Do you agree with what he said about the board? “I don’t want to comment on it. I don’t know the details. I just know the bits and pieces that were available in media. I have no right to comment.”
Form & fitness both equally important for selection
I’m a little surprised and move on to my next one. What is more important to be selected – form or fitness? “Both are equally important. You can’t be in a good form if you are not fit enough. And in today’s day and age there are physios who train them regularly, nutritionists, dieticians etc. No player is selected without consulting the doctors and physios about his fitness,” he promptly replies. “In our days, we didn’t have a physio traveling with us… we didn’t even have a coach. Only Man Singh – manager, doctor, coach all rolled into one – travelled with us even to the World Cup in 1983.”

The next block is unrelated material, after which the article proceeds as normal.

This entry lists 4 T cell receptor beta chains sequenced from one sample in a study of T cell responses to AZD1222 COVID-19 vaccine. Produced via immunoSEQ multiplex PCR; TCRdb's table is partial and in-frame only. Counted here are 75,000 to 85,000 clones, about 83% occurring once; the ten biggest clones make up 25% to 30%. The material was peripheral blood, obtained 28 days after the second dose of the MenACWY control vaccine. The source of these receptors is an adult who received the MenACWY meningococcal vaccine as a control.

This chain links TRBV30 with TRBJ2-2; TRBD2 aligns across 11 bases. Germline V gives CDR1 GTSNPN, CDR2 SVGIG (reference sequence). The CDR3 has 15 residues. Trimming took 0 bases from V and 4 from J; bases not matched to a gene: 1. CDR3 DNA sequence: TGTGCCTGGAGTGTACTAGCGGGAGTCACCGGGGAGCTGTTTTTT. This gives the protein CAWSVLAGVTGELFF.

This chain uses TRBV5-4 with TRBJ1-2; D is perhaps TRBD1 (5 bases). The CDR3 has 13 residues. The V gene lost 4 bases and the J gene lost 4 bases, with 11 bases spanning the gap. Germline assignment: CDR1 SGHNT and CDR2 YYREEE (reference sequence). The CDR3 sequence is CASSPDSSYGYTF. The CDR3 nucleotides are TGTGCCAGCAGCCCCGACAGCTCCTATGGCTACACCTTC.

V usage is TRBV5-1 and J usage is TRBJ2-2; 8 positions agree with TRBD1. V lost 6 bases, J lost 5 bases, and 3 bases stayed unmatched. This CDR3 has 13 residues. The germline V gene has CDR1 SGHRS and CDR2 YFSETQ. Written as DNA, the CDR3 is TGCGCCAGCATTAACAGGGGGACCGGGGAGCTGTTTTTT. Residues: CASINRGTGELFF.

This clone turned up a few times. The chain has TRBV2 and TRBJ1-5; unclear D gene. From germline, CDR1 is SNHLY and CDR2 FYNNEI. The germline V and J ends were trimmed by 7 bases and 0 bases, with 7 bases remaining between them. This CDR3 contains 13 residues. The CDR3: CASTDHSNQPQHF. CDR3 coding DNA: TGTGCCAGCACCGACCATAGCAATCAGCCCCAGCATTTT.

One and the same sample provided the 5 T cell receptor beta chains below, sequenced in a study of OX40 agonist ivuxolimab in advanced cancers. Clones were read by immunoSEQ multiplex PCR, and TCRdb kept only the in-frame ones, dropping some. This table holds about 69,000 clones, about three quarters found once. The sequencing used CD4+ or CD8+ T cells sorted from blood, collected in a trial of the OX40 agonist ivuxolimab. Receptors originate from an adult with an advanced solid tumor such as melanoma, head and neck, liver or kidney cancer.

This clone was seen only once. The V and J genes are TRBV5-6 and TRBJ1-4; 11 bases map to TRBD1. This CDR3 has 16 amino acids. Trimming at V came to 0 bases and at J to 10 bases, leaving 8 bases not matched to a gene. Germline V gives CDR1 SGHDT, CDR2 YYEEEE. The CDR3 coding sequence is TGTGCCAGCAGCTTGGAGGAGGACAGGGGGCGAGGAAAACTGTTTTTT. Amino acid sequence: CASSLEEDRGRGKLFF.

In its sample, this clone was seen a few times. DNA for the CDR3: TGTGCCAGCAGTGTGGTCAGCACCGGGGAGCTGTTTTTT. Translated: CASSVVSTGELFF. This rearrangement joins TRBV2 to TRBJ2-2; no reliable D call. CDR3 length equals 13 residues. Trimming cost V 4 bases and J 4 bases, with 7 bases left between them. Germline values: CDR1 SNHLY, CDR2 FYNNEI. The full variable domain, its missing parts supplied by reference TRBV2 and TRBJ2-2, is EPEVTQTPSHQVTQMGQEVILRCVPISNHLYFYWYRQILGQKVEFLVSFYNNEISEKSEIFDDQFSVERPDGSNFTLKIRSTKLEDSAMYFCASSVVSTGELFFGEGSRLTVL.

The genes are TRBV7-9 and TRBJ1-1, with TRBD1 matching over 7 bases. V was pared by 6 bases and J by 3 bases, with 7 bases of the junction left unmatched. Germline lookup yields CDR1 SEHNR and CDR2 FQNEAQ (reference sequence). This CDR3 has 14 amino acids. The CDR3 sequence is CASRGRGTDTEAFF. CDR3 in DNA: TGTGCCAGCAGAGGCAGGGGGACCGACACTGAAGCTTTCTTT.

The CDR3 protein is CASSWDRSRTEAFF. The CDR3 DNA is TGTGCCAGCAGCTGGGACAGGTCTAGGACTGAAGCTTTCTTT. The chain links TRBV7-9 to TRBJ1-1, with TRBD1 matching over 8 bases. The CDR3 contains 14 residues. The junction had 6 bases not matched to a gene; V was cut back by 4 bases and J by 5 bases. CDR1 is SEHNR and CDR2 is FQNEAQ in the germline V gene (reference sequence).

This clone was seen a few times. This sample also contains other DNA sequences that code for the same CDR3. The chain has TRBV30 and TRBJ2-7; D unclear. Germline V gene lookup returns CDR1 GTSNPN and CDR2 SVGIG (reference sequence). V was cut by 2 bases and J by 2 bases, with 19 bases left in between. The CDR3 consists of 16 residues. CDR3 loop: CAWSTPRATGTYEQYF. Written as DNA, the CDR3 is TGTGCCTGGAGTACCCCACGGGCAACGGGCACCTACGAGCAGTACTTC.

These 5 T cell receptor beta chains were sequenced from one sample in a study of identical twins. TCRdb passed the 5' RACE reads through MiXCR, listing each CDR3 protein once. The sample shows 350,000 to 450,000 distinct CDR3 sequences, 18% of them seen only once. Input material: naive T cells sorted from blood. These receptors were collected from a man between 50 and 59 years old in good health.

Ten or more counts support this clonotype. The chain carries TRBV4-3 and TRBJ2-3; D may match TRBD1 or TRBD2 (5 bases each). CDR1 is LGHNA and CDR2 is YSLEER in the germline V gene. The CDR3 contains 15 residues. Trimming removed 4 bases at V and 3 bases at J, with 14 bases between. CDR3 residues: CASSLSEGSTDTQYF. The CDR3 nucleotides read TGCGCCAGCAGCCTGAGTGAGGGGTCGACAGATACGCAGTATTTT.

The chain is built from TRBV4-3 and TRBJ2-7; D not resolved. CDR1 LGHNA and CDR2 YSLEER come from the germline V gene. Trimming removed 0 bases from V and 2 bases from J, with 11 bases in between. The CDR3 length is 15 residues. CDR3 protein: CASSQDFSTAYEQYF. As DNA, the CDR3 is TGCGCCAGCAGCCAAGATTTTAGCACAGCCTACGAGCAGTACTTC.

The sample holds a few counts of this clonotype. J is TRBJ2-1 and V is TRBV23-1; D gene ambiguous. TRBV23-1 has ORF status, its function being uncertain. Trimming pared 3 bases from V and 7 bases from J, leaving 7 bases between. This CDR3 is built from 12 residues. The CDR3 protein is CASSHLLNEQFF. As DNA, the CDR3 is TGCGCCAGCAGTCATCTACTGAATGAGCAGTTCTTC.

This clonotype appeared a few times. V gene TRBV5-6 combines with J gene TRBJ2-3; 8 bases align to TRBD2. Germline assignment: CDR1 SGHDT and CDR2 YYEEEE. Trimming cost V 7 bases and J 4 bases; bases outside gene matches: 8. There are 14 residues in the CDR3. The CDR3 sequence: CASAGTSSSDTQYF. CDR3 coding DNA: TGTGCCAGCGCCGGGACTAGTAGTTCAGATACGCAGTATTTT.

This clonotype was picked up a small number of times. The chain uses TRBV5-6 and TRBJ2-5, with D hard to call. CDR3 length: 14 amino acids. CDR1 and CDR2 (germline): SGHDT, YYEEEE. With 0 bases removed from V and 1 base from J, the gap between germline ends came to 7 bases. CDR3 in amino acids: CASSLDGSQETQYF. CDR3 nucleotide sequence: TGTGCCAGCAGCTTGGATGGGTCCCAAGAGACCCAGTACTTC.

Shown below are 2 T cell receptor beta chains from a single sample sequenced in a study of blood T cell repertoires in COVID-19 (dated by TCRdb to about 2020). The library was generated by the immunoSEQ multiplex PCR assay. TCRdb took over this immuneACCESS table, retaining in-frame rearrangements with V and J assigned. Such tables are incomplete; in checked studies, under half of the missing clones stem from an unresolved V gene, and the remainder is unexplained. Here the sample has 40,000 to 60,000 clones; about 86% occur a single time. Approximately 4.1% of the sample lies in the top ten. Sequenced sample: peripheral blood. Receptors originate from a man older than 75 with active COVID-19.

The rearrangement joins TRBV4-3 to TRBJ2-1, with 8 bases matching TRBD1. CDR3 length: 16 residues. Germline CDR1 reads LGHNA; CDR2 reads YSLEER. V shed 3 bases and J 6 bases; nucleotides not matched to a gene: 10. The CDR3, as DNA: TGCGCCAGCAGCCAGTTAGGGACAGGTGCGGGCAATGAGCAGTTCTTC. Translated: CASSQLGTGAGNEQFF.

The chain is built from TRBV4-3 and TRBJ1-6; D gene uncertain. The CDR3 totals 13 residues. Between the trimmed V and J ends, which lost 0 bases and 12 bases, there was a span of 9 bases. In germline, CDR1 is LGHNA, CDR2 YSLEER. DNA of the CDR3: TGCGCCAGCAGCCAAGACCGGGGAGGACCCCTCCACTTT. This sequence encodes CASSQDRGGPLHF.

Too many injuries due to too much cricket
Then why are there more injuries these days; more than there were in your times? “The reason is quite obvious. We played only one format most often – the Tests. And some ODIs during the year. Today, there is one more format T20. The players are playing for the country for all the three formats, for their state, for the leagues… they are human beings not machines. Even machines need rest and overhauling time. Obviously, there is going to be fatigue leading to injuries.”
What’s the solution for that? “We should rotate players. Have a scheduled rest time. All should be given good time to rest and rejuvenate before playing the next match.”
'IPL one of the best things in Indian cricket'